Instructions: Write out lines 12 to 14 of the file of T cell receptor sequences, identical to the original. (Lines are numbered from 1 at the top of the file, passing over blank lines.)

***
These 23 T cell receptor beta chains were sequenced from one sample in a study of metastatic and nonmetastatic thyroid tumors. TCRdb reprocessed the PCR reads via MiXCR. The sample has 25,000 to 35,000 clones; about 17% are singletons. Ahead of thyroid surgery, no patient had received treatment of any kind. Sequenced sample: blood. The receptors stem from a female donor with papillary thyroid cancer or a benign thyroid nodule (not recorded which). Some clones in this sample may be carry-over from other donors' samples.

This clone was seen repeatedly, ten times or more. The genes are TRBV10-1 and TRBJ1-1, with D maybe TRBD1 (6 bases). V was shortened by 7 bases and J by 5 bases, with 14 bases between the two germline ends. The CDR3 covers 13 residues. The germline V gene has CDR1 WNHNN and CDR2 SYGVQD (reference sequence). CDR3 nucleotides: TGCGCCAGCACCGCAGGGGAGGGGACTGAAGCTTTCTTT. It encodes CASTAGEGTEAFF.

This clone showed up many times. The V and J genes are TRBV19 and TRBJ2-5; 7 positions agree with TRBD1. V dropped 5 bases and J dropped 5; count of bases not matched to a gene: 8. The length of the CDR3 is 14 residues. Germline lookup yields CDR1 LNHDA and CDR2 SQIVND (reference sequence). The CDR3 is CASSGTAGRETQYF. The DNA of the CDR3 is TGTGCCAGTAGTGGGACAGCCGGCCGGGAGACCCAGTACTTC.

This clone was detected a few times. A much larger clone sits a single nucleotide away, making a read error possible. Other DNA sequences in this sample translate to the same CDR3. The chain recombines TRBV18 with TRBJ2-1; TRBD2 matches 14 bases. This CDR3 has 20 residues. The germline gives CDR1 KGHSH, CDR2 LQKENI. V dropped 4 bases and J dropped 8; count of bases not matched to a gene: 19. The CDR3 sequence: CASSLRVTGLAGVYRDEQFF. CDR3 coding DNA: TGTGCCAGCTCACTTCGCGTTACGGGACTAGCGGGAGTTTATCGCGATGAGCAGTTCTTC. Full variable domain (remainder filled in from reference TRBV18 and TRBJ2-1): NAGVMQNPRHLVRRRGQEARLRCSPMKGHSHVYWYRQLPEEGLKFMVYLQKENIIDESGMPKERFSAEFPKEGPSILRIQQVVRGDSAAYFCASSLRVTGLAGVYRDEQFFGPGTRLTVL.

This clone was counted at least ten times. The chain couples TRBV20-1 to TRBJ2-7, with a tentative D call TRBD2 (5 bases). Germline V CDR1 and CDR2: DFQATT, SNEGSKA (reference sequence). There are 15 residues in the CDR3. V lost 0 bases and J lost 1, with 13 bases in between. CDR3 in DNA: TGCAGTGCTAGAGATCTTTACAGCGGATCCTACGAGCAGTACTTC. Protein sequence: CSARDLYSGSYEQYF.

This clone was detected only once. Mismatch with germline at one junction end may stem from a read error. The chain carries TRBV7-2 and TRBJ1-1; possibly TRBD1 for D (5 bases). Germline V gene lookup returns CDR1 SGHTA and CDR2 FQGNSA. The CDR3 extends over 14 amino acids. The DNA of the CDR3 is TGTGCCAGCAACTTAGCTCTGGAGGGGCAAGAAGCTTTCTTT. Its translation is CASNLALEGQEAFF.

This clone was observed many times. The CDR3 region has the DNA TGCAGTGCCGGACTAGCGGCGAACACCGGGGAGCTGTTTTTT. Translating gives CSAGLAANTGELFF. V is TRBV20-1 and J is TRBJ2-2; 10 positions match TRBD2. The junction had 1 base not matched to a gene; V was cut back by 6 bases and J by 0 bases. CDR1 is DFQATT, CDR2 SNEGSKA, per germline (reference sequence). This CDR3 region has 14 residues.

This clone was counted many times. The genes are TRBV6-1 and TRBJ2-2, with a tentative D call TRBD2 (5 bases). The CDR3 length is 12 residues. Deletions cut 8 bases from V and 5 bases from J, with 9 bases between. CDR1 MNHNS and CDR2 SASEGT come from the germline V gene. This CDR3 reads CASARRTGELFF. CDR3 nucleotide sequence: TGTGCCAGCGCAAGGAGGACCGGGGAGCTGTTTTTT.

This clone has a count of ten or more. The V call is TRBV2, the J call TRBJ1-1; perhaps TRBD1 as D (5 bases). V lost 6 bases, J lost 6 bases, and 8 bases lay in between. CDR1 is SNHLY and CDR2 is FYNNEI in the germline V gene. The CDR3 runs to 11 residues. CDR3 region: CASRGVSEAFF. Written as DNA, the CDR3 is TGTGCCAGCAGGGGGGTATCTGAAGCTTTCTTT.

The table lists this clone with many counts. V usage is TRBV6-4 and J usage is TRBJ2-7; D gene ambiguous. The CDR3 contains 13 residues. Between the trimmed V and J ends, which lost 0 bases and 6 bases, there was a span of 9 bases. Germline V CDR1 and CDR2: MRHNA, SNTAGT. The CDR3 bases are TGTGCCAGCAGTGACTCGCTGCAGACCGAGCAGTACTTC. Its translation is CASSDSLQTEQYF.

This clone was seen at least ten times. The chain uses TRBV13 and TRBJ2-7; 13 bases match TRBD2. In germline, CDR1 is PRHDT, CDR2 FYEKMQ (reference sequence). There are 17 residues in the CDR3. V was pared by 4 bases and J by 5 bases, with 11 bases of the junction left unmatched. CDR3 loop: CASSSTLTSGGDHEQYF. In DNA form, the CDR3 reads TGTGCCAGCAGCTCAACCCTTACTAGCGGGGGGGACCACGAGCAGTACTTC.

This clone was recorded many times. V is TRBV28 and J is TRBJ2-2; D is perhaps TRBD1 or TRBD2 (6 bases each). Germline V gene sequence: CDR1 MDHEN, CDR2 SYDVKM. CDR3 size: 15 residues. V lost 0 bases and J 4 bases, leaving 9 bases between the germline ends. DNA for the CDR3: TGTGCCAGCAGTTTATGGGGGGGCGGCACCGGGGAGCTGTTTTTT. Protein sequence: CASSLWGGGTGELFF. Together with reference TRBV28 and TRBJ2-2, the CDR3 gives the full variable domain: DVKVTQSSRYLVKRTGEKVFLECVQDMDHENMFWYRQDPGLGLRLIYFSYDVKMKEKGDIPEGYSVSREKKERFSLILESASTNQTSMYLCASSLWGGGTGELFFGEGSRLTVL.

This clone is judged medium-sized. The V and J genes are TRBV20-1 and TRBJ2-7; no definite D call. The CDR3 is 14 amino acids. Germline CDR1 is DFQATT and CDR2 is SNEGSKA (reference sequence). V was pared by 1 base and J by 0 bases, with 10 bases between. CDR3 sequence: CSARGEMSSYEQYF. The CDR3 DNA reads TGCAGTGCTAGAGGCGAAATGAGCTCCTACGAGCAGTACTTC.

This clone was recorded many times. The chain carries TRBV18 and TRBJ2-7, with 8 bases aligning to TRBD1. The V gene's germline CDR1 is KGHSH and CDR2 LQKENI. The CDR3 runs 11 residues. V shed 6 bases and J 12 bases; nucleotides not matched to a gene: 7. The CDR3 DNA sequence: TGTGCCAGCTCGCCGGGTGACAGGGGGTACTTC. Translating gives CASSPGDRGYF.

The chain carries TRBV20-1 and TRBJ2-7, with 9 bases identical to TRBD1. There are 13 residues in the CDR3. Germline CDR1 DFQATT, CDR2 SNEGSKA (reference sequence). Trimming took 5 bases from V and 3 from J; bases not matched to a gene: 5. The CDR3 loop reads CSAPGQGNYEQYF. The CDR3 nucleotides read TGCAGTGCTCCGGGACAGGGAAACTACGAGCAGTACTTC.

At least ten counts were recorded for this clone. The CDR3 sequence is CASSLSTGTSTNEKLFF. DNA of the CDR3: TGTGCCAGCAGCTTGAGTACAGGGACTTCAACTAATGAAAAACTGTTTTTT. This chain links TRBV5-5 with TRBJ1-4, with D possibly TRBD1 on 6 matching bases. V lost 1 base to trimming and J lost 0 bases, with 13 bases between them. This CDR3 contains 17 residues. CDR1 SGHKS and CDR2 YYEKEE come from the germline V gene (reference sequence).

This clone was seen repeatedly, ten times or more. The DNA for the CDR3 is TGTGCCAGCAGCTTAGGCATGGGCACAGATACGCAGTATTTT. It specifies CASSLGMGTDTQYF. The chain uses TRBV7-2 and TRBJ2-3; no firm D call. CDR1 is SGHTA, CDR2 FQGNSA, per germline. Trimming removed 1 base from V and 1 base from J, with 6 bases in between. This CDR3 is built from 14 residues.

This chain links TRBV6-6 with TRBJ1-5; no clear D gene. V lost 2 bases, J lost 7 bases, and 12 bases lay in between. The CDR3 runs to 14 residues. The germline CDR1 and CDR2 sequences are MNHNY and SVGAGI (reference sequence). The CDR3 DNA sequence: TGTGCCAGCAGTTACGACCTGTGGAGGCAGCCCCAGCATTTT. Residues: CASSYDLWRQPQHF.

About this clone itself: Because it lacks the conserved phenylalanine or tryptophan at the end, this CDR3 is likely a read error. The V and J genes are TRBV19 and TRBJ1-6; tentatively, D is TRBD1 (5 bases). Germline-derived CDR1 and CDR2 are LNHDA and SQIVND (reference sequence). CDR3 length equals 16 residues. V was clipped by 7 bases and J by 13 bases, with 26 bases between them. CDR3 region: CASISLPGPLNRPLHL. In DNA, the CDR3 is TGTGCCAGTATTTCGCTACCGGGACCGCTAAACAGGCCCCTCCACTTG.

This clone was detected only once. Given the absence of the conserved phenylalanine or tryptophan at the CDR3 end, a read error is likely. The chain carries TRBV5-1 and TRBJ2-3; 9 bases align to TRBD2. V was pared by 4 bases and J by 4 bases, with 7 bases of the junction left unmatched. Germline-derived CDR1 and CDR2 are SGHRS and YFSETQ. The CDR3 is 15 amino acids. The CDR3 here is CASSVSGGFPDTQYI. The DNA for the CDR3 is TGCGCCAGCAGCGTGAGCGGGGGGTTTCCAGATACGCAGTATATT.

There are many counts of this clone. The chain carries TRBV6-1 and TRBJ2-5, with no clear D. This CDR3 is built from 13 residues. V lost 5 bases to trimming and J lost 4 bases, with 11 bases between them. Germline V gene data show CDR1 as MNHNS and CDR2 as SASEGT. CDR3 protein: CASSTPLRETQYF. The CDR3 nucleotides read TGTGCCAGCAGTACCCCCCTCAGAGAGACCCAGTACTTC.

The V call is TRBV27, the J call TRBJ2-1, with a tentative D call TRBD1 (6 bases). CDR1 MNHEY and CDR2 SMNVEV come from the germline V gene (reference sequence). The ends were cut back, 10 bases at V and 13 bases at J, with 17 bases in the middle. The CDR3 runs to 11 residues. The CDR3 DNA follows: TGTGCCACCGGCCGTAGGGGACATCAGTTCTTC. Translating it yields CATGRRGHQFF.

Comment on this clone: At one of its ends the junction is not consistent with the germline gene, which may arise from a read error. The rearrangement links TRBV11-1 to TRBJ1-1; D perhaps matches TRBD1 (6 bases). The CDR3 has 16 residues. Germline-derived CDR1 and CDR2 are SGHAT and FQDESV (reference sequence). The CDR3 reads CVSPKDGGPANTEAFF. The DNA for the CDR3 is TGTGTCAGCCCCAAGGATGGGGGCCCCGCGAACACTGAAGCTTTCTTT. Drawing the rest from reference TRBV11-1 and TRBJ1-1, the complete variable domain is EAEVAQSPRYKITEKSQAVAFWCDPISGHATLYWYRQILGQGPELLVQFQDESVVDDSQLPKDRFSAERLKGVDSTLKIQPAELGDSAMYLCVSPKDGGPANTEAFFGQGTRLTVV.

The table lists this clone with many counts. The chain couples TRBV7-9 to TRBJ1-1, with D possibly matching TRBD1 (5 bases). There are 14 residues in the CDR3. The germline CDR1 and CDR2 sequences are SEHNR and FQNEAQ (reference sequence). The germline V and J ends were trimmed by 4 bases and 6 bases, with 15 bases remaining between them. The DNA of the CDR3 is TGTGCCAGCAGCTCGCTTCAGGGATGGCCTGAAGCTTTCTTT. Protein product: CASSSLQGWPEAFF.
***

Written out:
This clone was recorded many times. V is TRBV28 and J is TRBJ2-2; D is perhaps TRBD1 or TRBD2 (6 bases each). Germline V gene sequence: CDR1 MDHEN, CDR2 SYDVKM. CDR3 size: 15 residues. V lost 0 bases and J 4 bases, leaving 9 bases between the germline ends. DNA for the CDR3: TGTGCCAGCAGTTTATGGGGGGGCGGCACCGGGGAGCTGTTTTTT. Protein sequence: CASSLWGGGTGELFF. Together with reference TRBV28 and TRBJ2-2, the CDR3 gives the full variable domain: DVKVTQSSRYLVKRTGEKVFLECVQDMDHENMFWYRQDPGLGLRLIYFSYDVKMKEKGDIPEGYSVSREKKERFSLILESASTNQTSMYLCASSLWGGGTGELFFGEGSRLTVL.

This clone is judged medium-sized. The V and J genes are TRBV20-1 and TRBJ2-7; no definite D call. The CDR3 is 14 amino acids. Germline CDR1 is DFQATT and CDR2 is SNEGSKA (reference sequence). V was pared by 1 base and J by 0 bases, with 10 bases between. CDR3 sequence: CSARGEMSSYEQYF. The CDR3 DNA reads TGCAGTGCTAGAGGCGAAATGAGCTCCTACGAGCAGTACTTC.

This clone was recorded many times. The chain carries TRBV18 and TRBJ2-7, with 8 bases aligning to TRBD1. The V gene's germline CDR1 is KGHSH and CDR2 LQKENI. The CDR3 runs 11 residues. V shed 6 bases and J 12 bases; nucleotides not matched to a gene: 7. The CDR3 DNA sequence: TGTGCCAGCTCGCCGGGTGACAGGGGGTACTTC. Translating gives CASSPGDRGYF.